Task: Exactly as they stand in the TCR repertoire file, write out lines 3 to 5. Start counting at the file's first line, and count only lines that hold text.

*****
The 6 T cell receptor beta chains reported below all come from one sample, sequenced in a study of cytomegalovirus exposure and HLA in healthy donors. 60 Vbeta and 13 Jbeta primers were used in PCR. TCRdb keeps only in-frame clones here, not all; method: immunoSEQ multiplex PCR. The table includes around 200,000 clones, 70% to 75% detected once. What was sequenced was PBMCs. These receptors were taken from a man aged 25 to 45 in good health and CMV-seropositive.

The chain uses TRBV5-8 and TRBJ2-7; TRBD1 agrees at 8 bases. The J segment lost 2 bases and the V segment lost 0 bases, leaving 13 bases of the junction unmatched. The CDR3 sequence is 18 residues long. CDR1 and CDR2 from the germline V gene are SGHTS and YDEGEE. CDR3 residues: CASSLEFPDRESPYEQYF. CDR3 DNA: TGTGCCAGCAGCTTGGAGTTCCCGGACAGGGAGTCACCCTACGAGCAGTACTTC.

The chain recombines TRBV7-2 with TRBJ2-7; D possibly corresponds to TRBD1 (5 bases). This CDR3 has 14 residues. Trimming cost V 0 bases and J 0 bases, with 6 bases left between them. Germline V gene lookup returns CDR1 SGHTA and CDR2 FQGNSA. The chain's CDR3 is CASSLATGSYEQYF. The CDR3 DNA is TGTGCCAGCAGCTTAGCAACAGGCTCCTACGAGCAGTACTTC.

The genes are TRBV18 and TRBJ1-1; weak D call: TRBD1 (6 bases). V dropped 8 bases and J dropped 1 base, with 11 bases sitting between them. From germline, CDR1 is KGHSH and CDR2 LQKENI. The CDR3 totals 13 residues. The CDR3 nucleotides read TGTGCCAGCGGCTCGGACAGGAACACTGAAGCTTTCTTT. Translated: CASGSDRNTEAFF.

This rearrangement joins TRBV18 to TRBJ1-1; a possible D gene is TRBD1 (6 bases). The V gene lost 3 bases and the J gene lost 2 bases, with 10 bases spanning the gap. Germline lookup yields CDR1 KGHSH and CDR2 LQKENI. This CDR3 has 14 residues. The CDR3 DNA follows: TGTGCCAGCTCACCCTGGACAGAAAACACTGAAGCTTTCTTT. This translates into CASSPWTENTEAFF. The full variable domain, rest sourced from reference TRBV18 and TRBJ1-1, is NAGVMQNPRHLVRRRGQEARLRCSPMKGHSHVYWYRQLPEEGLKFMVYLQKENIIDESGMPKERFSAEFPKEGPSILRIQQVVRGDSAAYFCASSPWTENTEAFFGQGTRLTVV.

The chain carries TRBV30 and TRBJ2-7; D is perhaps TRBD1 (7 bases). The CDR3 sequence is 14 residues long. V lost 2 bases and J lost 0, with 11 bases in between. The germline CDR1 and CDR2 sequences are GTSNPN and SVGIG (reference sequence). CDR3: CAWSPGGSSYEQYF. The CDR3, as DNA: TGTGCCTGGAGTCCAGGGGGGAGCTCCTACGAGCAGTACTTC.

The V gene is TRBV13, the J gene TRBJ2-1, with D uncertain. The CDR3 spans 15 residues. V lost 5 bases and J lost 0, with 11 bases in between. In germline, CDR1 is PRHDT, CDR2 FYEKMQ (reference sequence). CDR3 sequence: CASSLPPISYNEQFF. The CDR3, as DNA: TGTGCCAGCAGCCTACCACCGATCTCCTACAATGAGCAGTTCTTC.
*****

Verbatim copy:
The chain recombines TRBV7-2 with TRBJ2-7; D possibly corresponds to TRBD1 (5 bases). This CDR3 has 14 residues. Trimming cost V 0 bases and J 0 bases, with 6 bases left between them. Germline V gene lookup returns CDR1 SGHTA and CDR2 FQGNSA. The chain's CDR3 is CASSLATGSYEQYF. The CDR3 DNA is TGTGCCAGCAGCTTAGCAACAGGCTCCTACGAGCAGTACTTC.

The genes are TRBV18 and TRBJ1-1; weak D call: TRBD1 (6 bases). V dropped 8 bases and J dropped 1 base, with 11 bases sitting between them. From germline, CDR1 is KGHSH and CDR2 LQKENI. The CDR3 totals 13 residues. The CDR3 nucleotides read TGTGCCAGCGGCTCGGACAGGAACACTGAAGCTTTCTTT. Translated: CASGSDRNTEAFF.

This rearrangement joins TRBV18 to TRBJ1-1; a possible D gene is TRBD1 (6 bases). The V gene lost 3 bases and the J gene lost 2 bases, with 10 bases spanning the gap. Germline lookup yields CDR1 KGHSH and CDR2 LQKENI. This CDR3 has 14 residues. The CDR3 DNA follows: TGTGCCAGCTCACCCTGGACAGAAAACACTGAAGCTTTCTTT. This translates into CASSPWTENTEAFF. The full variable domain, rest sourced from reference TRBV18 and TRBJ1-1, is NAGVMQNPRHLVRRRGQEARLRCSPMKGHSHVYWYRQLPEEGLKFMVYLQKENIIDESGMPKERFSAEFPKEGPSILRIQQVVRGDSAAYFCASSPWTENTEAFFGQGTRLTVV.